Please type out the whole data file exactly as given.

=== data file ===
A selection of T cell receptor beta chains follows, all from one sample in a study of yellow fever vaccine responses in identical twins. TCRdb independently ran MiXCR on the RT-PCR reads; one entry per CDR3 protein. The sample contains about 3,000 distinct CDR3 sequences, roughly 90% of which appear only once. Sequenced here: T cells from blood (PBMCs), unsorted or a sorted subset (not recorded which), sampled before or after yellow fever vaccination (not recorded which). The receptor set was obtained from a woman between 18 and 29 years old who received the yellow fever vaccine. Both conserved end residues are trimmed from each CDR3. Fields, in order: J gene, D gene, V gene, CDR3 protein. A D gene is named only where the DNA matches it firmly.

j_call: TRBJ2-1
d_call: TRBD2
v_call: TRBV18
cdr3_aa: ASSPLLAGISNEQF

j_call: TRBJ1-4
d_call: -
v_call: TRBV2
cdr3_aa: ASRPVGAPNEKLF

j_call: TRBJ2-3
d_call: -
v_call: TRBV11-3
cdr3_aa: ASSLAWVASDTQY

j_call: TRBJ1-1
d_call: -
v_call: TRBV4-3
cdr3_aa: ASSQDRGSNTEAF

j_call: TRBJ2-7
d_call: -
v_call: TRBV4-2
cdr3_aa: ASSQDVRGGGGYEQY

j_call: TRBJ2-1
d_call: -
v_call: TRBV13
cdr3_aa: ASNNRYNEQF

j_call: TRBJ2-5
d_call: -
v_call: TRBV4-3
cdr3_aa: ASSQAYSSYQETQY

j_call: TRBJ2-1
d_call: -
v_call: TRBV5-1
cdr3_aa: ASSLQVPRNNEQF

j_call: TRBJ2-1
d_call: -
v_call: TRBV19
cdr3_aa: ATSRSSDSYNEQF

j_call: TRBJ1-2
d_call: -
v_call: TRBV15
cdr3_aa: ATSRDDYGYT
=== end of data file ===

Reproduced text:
A selection of T cell receptor beta chains follows, all from one sample in a study of yellow fever vaccine responses in identical twins. TCRdb independently ran MiXCR on the RT-PCR reads; one entry per CDR3 protein. The sample contains about 3,000 distinct CDR3 sequences, roughly 90% of which appear only once. Sequenced here: T cells from blood (PBMCs), unsorted or a sorted subset (not recorded which), sampled before or after yellow fever vaccination (not recorded which). The receptor set was obtained from a woman between 18 and 29 years old who received the yellow fever vaccine. Both conserved end residues are trimmed from each CDR3. Fields, in order: J gene, D gene, V gene, CDR3 protein. A D gene is named only where the DNA matches it firmly.

j_call: TRBJ2-1
d_call: TRBD2
v_call: TRBV18
cdr3_aa: ASSPLLAGISNEQF

j_call: TRBJ1-4
d_call: -
v_call: TRBV2
cdr3_aa: ASRPVGAPNEKLF

j_call: TRBJ2-3
d_call: -
v_call: TRBV11-3
cdr3_aa: ASSLAWVASDTQY

j_call: TRBJ1-1
d_call: -
v_call: TRBV4-3
cdr3_aa: ASSQDRGSNTEAF

j_call: TRBJ2-7
d_call: -
v_call: TRBV4-2
cdr3_aa: ASSQDVRGGGGYEQY

j_call: TRBJ2-1
d_call: -
v_call: TRBV13
cdr3_aa: ASNNRYNEQF

j_call: TRBJ2-5
d_call: -
v_call: TRBV4-3
cdr3_aa: ASSQAYSSYQETQY

j_call: TRBJ2-1
d_call: -
v_call: TRBV5-1
cdr3_aa: ASSLQVPRNNEQF

j_call: TRBJ2-1
d_call: -
v_call: TRBV19
cdr3_aa: ATSRSSDSYNEQF

j_call: TRBJ1-2
d_call: -
v_call: TRBV15
cdr3_aa: ATSRDDYGYT